NYPD Commissioner Dermot Shea delivered an emotional defense of his department's racially biased social distancing enforcement on Wednesday, accusing critics of recent arrests of promoting an anti-cop agenda that puts officers in danger.
"I will push back strongly on any notion that this is business as usual for the NYPD or that this is quote unquote racist policing. I think this could not be anything further from the truth," Shea bristled on Wednesday, during an angry tirade that extended for five minutes during Mayor Bill de Blasio's morning coronavirus press conference.
"Before it's turned into an agenda for a press conference, it is dangerous," Shea warned, as he ticked off the names of NYPD officers killed or threatened in the line of duty. "In the last week, we have had death threats on police officers in New York City and their families over ten second videos where police officers are dealing with individuals who quite frankly don't just fight with the police department, they fight with everyone."
"They have open gun cases," he continued. "They are gang members. And we expect our police officers to do the best they can."
There is little evidence that recent targets of police violence are primarily criminals. The man who was beaten by an NYPD officer while observing a social distancing arrest on the Lower East Side is a NYCHA groundskeeper with no criminal record — though the officer who arrested him, Francisco Garcia, has his own lengthy history of alleged brutality and bigotry. Garcia was placed on modified duty, but has still not been fired as of Wednesday, Shea said.
The police commissioner offered his own rationalization of recent data showing the NYPD has overwhelmingly targeted black and Hispanic New Yorkers for social distancing summonses and arrests.
"Are they mostly to minority members of this city? Yes, they are. And I think you knew that answer before you asked the question," he said. "But no one is talking about the disparity of the last 10 homicide victims in New York City."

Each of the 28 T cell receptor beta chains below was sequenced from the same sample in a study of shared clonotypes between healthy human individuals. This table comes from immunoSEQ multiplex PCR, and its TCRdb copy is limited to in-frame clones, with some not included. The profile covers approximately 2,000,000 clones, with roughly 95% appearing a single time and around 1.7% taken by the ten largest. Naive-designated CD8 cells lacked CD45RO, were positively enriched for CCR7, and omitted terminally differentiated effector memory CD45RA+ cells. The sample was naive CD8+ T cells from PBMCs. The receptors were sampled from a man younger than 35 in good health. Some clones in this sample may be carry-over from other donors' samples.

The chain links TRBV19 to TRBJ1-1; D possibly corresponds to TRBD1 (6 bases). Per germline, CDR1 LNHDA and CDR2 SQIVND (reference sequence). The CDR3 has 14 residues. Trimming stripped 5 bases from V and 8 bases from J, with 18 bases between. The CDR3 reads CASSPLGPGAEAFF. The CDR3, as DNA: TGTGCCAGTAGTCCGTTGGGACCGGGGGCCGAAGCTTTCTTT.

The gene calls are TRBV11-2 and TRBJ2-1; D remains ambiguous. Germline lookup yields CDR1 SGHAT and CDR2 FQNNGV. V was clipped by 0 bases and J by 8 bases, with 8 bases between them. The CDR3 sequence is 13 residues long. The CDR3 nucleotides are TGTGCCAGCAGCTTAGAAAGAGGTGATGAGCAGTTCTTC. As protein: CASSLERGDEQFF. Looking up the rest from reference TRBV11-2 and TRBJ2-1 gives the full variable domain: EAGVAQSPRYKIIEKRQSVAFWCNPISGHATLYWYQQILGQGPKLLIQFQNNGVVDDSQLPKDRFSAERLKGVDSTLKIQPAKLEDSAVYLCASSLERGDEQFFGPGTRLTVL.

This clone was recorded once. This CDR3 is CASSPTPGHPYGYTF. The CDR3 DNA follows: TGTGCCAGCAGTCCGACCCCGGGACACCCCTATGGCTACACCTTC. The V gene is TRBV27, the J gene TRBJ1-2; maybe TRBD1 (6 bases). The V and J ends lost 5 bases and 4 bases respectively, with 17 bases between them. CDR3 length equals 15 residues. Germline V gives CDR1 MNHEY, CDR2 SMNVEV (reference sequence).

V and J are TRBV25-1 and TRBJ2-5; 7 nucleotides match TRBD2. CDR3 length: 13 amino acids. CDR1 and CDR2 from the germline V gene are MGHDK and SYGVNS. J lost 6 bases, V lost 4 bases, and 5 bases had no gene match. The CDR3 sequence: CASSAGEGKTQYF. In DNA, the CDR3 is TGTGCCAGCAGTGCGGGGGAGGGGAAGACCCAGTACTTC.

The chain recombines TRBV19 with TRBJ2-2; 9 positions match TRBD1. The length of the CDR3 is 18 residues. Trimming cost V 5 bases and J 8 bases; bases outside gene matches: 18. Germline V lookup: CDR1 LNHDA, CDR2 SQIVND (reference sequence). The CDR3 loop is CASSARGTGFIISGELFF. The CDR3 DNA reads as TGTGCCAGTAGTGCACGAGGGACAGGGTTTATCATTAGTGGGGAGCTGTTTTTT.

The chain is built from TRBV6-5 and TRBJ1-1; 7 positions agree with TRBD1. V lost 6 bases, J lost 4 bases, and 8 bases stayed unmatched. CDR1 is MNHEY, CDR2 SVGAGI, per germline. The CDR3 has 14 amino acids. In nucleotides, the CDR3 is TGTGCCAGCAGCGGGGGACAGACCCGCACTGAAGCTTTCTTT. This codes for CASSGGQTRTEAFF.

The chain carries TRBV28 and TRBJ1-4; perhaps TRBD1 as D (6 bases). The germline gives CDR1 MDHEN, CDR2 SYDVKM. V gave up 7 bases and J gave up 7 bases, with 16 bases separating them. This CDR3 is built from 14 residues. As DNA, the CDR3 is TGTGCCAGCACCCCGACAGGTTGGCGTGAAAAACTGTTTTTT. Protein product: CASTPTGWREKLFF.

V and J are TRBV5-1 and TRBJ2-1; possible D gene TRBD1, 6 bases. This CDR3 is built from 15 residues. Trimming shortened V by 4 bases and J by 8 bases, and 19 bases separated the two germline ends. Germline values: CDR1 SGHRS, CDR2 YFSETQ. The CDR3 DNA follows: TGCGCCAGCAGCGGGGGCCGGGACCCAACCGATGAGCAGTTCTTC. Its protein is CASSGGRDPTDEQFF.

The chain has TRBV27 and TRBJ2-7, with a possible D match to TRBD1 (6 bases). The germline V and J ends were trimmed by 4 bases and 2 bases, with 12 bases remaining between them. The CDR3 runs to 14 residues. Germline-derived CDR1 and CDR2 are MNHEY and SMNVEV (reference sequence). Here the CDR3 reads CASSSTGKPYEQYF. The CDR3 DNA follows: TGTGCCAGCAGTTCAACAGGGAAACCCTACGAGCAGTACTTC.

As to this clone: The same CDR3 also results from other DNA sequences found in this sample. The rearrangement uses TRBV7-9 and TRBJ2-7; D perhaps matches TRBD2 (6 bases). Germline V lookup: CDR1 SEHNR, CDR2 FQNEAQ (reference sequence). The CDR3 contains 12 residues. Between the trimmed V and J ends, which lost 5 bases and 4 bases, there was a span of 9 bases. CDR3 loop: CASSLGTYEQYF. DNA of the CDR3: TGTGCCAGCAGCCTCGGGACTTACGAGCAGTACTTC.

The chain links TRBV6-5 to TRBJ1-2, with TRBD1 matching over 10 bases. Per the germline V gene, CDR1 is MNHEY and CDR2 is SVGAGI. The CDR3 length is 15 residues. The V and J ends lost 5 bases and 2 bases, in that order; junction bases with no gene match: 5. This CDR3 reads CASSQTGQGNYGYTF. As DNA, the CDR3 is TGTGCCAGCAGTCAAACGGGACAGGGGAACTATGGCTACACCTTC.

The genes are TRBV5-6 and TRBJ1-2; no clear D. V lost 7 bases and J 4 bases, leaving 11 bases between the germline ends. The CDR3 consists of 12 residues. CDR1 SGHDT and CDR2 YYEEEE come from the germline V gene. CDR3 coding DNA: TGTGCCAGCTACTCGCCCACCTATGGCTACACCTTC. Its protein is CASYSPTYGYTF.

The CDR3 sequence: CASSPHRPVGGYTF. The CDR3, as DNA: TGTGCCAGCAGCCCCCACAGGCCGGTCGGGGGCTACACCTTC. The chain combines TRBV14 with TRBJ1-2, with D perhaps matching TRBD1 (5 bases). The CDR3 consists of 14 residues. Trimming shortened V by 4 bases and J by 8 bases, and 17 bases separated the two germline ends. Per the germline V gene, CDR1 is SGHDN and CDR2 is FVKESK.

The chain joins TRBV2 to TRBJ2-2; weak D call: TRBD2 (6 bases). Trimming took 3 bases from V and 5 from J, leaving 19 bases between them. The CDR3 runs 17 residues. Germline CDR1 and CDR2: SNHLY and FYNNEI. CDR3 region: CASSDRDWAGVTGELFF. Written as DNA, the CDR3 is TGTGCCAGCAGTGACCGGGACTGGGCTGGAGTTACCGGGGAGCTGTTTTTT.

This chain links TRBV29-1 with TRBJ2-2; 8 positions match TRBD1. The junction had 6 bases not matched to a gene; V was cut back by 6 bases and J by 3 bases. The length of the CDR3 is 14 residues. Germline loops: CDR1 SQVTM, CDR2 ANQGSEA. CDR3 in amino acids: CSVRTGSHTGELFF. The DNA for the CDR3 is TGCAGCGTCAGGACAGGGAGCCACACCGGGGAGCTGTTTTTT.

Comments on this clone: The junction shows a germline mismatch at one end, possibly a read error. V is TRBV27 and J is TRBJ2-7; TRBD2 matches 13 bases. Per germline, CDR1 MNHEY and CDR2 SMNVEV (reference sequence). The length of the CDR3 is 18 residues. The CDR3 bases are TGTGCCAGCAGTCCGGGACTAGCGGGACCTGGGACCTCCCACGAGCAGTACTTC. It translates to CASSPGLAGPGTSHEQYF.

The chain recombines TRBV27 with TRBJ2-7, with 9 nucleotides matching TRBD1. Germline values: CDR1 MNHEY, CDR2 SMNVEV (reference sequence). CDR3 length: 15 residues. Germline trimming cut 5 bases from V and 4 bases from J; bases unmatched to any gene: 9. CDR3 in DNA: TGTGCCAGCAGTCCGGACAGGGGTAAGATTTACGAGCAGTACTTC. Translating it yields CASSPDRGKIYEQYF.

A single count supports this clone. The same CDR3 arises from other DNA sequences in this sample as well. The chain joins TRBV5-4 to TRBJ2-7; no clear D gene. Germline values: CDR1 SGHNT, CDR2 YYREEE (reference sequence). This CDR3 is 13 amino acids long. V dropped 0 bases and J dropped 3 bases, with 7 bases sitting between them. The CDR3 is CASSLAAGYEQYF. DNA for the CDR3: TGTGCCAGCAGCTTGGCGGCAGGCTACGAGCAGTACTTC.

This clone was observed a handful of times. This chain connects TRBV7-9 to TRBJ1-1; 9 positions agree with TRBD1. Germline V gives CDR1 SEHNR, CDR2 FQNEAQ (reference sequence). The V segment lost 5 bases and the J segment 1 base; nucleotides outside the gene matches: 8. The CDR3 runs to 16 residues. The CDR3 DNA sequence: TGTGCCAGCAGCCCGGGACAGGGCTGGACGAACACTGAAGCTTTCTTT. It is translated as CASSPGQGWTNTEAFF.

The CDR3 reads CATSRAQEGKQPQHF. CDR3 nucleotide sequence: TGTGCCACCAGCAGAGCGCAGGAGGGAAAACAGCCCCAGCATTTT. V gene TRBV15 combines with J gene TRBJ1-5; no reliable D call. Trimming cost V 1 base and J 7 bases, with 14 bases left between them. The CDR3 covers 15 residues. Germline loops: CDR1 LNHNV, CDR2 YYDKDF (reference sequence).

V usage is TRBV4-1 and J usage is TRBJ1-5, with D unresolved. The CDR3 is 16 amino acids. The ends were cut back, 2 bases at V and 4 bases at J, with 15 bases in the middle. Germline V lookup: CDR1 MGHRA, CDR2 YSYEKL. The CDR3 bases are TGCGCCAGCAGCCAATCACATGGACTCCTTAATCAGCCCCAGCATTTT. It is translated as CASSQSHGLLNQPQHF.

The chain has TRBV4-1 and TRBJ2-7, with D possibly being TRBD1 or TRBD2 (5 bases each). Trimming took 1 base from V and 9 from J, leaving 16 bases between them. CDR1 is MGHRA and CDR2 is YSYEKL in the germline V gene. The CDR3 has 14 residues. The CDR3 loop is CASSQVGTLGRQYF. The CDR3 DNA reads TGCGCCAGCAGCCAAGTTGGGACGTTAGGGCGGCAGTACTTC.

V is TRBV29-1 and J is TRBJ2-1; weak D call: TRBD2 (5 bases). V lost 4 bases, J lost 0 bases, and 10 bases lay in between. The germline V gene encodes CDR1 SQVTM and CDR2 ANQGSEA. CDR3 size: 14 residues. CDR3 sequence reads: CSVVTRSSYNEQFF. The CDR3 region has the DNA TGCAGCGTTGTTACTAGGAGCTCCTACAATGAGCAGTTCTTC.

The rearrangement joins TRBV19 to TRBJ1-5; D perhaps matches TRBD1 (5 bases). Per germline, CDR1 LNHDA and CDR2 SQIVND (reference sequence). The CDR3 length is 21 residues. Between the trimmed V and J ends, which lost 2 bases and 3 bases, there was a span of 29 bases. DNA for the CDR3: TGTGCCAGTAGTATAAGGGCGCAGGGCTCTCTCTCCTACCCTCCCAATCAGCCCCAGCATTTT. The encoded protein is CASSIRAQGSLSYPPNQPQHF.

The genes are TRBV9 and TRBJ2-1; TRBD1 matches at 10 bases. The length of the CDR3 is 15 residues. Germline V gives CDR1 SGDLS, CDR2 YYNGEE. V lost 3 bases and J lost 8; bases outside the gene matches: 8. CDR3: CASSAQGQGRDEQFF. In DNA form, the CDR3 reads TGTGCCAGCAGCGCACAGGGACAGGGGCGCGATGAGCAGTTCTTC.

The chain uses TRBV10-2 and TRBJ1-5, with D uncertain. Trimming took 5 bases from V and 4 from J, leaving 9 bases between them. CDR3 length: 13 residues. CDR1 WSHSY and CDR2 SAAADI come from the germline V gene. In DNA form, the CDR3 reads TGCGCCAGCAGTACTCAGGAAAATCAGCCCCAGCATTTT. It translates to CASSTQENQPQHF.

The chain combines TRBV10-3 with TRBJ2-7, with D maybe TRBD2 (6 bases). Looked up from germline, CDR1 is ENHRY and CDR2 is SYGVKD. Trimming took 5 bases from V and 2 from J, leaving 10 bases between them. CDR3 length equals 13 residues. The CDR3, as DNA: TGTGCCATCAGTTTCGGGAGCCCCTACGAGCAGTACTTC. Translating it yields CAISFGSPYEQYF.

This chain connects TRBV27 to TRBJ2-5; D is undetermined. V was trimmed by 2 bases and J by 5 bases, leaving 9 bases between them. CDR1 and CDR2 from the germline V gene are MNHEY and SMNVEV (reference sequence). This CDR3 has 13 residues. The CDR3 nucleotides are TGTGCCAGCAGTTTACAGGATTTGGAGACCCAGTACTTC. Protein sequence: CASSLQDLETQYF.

It's unclear how the demographic breakdown of homicide victims relates to the NYPD's decision to primarily police social distancing offenses in neighborhoods of color.
"Disparities exist in every facet of life, not just in New York City, but in this country, and it's rooted in much deeper issues than the New York City Police Department," Shea added.
Shortly after Shea's comments, Brooklyn Borough President Eric Adams and Public Advocate Jumaane Williams held a virtual press conference to raise concerns about the NYPD's unequal enforcement of social distancing rules.
"Any threats against the lives of New York's Finest are completely reprehensible and unacceptable," said Adams, himself a former police officer. "But we also have to be clear-eyed and honest about a pattern of enforcement that [has] overwhelmingly targeted people of color, and which is consistent with a history of racially-disparate policies like the unjust application of stop and frisk."
The department still hasn't released data showing the number of individuals arrested as a result of social distancing stops. Figures from local district attorneys show those arrested have been almost exclusively black and Hispanic men.
For his part, Mayor Bill de Blasio reiterated previous comments Wednesday that the department has exercised restraint during the public health crisis, thanking Shea for his impassioned speech.
"I'm very happy that you shared your feelings with everyone and put everything in perspective there," the mayor said. "You laid out the big picture that people needed to hear."